One of the most enduring reference points for Russian musicians over the last two decades has been outer space. The approaching New Year does little to encourage hope - and so distant planets still appeal.
Two new releases from FFM. One is Ukrainian, the other is Russian - and both are instrumental. The difference between them, genres aside, is in their attitude to the weight of the surrounding world.
Against the backdrop of a Russian tradition of politicized rock songs, four collectives in 2014 look for alternative values. They tend to be immaterial, in the best - and most romantic - sense of the word.
Afisha and Colta are arguably Moscow's two most influential music publications when it comes to finding or fostering new talent. As December begins, they both consider the musical year ahead - with some anxiety.
From Siberia to Moscow - and even Kiev - a series of new releases admit openly to the influence of Western music from prior decades. A dissatisfaction with the here and now prompts lasting retrospection.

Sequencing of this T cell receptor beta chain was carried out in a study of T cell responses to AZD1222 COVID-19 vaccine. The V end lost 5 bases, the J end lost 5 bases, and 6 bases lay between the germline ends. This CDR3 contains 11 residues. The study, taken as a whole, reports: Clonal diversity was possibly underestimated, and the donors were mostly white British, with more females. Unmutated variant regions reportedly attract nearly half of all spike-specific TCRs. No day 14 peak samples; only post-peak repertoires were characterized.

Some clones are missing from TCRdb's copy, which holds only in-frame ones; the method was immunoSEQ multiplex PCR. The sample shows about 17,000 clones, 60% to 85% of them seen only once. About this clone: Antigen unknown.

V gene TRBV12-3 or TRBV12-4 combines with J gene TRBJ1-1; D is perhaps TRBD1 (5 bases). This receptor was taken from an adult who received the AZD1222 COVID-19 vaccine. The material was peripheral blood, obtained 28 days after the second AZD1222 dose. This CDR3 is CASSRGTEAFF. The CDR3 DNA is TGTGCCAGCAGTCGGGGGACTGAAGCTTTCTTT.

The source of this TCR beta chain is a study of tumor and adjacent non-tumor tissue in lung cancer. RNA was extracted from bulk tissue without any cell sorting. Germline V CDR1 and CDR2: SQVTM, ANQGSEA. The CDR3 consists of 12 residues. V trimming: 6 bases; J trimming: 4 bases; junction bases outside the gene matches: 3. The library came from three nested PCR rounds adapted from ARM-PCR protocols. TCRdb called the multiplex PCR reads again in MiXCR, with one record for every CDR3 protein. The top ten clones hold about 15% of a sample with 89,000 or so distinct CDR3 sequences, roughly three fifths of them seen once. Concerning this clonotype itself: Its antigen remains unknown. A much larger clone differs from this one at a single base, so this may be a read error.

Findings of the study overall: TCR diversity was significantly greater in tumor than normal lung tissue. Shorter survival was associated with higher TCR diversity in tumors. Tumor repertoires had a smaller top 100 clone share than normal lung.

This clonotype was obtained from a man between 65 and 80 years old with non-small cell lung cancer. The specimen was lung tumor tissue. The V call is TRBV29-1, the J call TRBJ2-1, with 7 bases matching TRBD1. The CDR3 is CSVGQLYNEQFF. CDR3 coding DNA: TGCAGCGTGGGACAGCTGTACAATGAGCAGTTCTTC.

The innocence of youth is treated with bittersweet retrospection in some new songs from Chelyabinsk, Tomsk, and Moscow. All of these artists imply that childhood's naivety and hope are unlikely to survive for long.
Surrounded by a series of failing support systems, be they social or financial, four Russian ensembles turn to themes of family. In difficult times, thoughts of friends and colleagues grow more important.
Through their use of other languages, employment overseas, and various forms of Wanderlust, these four bands work hard to ignore domestic culture. Anywhere - and anything - looks better than home.
Four new releases by baroque- and/or chamber pop outfits ponder a common theme of self-determination. To what degree do these youngsters feel any control over their increasingly social lives?
All the way from Tallinn to Kazan, a selection of new recordings consider the value of escapism and/or imagination. A growing disappointment with the here and now only makes fantasy work harder.